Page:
LatinaLista — In today’s Pew Hispanic report When Labels Don’t Fit: Hispanics and Their Views of Identity, an inconvenient truth is laid bare — we are a conflicted bunch.
For example, according to the report:
Most Hispanics don’t see themselves fitting into the standard racial categories used by the U.S. Census Bureau. When it comes to race, according to the Pew Hispanic survey, half (51%) of Latinos identify their race as “some other race” or volunteer “Hispanic/Latino.” Meanwhile, 36% identify their race as white, and 3% say their race is black.
Latinos are split on whether they see themselves as a typical American. Nearly half (47%) say they are a typical American, while another 47% say they are very different from the typical American. Foreign-born Hispanics are less likely than native- born Hispanics to say they are a typical American—34% versus 66%.
“Hispanic” or “Latino”? Most don’t care—but among those who do, “Hispanic” is preferred. Half (51%) say they have no preference for either term. When a preference is expressed, “Hispanic” is preferred over “Latino” by more than a two-to-one margin—33% versus 14%.
Religion is more important in the lives of immigrant Hispanics than in the lives of native-born Hispanics. Nearly seven-in-ten (69%) immigrant Hispanics say religion is very important in their lives, compared with half (49%) of U.S.-born Hispanics. Among the general population of the U.S., 58% say religion is very important in their lives.
These differences among Latinos are not merely differences of opinions — it goes much deeper than that — it’s a difference of perspectives. Because there is not yet a unified, level “shared experience” among all Latinos, or Hispanics, we see the same issues from a different foundation of experiences.
That’s good news for any politician who wants to dilute the Latino vote. With such a variety of perspectives, it’s easier for a politician to divide the Latino vote by appealing to one section of Latino voters over another thus preventing any opponent from garnering the whole Latino electorate.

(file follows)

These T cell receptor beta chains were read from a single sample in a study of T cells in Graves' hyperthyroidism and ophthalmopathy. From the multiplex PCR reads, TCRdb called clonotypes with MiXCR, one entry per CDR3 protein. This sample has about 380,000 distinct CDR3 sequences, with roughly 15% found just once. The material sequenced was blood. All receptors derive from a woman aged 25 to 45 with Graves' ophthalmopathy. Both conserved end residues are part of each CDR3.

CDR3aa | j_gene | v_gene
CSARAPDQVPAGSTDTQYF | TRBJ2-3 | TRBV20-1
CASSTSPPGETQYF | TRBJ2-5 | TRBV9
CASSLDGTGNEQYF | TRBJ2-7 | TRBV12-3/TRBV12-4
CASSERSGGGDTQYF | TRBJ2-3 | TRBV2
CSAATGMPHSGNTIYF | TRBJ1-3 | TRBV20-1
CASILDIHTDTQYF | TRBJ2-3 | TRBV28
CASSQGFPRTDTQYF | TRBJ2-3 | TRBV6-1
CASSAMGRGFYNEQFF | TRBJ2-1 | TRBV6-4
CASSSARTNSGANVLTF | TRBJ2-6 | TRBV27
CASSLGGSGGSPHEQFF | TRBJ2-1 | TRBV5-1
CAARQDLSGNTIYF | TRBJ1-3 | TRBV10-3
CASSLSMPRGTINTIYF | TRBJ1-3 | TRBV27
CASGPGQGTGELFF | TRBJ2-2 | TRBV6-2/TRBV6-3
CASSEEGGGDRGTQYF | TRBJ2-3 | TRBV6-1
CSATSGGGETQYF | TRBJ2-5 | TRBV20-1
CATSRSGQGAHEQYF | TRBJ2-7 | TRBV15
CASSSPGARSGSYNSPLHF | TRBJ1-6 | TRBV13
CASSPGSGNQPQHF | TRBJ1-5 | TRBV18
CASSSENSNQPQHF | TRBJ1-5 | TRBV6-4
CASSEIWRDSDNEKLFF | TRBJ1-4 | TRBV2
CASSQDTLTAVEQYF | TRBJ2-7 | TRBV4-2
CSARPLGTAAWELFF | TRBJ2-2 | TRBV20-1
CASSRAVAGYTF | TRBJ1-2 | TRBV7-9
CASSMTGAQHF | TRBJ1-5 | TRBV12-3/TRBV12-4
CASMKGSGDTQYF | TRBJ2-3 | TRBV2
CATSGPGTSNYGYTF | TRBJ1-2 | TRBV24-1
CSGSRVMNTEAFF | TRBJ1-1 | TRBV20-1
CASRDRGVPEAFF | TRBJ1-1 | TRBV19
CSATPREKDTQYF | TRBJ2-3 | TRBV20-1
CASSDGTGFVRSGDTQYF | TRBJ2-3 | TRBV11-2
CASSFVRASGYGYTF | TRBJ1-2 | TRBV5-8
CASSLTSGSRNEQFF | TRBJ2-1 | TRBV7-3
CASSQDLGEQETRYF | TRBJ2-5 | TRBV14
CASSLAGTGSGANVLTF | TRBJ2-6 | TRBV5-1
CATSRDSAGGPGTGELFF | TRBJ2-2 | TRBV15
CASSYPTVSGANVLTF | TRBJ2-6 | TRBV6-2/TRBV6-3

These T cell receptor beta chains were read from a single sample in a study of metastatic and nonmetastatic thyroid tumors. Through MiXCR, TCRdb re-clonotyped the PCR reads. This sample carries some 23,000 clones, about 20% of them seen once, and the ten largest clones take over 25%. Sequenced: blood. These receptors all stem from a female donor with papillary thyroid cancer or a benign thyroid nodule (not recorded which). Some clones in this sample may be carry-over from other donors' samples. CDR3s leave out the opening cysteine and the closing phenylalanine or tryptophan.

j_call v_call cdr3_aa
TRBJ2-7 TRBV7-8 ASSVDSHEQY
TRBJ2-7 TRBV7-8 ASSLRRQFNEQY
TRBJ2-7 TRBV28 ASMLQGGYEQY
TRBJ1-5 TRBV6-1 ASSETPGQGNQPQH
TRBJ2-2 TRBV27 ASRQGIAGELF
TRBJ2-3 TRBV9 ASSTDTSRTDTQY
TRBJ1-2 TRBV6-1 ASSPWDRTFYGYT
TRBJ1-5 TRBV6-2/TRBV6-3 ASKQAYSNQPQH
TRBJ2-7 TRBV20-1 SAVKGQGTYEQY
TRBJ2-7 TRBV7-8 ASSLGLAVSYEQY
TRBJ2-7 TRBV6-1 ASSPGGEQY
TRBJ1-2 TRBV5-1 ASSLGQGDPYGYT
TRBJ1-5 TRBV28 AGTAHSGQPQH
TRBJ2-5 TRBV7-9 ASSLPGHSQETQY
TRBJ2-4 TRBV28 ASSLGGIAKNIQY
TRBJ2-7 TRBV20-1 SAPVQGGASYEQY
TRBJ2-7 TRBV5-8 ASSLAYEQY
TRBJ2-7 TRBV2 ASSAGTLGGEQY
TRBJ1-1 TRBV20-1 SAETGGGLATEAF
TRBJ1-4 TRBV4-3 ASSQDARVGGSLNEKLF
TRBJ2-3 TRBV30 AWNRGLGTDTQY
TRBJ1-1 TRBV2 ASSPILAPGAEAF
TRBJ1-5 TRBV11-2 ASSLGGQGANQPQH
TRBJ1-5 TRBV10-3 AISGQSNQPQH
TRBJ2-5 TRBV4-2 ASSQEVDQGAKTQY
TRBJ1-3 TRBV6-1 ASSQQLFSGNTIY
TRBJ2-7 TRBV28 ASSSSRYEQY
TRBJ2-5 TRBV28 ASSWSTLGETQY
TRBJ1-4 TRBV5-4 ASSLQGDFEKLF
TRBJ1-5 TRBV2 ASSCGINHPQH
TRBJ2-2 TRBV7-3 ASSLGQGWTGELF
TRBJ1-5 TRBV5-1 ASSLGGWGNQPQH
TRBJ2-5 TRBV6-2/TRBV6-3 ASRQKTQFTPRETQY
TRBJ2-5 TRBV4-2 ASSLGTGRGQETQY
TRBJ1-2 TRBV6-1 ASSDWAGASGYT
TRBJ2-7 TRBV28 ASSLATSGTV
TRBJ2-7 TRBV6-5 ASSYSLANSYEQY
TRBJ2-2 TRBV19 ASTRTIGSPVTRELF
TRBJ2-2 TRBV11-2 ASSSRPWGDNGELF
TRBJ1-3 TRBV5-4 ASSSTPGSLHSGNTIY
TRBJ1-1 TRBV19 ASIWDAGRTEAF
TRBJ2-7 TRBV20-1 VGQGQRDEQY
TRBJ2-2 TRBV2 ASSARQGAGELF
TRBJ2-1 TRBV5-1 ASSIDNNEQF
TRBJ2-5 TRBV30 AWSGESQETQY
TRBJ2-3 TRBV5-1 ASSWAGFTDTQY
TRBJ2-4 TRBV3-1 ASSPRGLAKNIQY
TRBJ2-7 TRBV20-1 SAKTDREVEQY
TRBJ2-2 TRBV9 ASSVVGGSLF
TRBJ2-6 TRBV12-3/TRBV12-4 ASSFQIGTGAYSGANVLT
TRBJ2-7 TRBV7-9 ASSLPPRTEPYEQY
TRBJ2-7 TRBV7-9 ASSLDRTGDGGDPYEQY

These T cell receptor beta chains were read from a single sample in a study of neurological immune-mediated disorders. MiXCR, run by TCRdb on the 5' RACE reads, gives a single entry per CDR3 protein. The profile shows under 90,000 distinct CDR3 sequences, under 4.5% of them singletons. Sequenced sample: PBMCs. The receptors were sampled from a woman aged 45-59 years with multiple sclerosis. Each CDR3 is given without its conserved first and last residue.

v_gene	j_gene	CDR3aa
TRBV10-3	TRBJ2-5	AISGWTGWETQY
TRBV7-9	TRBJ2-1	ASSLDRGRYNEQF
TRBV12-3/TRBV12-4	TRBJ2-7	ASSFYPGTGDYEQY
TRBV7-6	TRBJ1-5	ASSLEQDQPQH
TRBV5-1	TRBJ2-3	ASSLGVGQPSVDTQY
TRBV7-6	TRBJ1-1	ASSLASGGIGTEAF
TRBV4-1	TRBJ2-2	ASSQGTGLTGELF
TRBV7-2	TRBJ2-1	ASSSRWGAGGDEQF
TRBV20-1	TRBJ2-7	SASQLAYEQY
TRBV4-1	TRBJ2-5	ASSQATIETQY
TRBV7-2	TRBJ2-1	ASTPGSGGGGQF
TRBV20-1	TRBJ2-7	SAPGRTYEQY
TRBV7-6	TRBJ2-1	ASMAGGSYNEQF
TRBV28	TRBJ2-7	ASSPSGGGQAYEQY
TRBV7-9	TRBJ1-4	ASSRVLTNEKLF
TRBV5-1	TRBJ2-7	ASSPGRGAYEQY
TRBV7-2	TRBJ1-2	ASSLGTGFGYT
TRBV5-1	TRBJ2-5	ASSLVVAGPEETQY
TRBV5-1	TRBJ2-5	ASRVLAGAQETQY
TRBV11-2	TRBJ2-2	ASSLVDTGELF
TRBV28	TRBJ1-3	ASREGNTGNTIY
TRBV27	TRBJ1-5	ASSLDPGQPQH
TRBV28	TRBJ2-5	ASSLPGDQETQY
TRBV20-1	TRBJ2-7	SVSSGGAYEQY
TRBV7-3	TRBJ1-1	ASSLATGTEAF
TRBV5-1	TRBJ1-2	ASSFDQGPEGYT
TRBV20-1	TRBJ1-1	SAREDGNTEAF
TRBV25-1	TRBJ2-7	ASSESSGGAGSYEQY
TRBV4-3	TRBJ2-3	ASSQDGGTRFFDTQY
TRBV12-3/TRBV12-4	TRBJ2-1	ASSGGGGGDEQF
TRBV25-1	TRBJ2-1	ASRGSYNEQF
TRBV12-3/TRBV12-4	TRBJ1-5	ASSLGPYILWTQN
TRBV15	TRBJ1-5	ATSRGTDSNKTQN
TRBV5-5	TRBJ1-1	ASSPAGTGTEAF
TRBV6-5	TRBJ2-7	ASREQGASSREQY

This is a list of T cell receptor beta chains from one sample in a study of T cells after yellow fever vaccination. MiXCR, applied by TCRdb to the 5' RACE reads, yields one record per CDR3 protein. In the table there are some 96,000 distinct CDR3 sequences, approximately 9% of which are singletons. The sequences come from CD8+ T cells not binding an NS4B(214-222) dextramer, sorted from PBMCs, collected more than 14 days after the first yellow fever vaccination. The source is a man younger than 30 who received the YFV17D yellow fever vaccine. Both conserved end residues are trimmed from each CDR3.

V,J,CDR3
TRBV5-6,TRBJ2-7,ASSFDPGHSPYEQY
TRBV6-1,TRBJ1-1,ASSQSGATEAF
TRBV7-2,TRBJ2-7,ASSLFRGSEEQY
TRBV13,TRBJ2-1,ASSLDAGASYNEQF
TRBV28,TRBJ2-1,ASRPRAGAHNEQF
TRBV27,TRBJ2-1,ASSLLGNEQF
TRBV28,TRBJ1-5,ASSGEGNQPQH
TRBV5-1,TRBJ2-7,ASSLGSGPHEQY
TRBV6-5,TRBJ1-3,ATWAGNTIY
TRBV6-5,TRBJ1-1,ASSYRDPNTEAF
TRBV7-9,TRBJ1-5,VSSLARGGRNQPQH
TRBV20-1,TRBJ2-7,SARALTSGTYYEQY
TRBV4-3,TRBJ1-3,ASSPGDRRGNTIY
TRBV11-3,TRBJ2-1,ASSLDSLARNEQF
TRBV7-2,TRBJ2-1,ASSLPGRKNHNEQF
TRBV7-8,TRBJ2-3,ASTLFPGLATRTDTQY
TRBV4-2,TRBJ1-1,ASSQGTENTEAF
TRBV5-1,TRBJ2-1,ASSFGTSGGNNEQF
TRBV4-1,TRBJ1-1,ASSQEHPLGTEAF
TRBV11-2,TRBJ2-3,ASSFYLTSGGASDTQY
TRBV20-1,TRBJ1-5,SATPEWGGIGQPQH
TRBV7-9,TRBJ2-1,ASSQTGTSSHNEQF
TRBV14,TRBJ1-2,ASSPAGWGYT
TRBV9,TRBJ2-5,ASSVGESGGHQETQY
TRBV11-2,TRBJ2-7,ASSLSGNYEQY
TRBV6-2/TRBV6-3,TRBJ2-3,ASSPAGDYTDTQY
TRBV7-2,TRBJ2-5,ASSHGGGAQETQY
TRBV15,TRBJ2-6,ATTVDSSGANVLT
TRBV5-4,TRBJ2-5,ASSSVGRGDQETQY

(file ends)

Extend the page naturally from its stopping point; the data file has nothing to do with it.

Yet, while differences do exist within the overall Latino community, there is one thing that transcends differences — loyalty to one another in times of hardship. I’m not talking about loyalty to a politician who is running behind in his race; it’s about loyalty to our fellow Latinos who are struggling in day-to-day living.
Critics have said we don’t care about each other because historically our levels of philanthropy are very low, and that’s true. But Latinos don’t measure our help with the size of the check, rather it’s the physical help we can give one another that is just as, or more, important — either through labor, acts of kindness or, these days, our vote.
As long as there exists such disparities within the Latino community, and as our collective community matures, it won’t be long before our conflicting perspectives merge into a single one that will not only serve as representational of the overall Latino community but prove to be a lot harder to divide at the polls.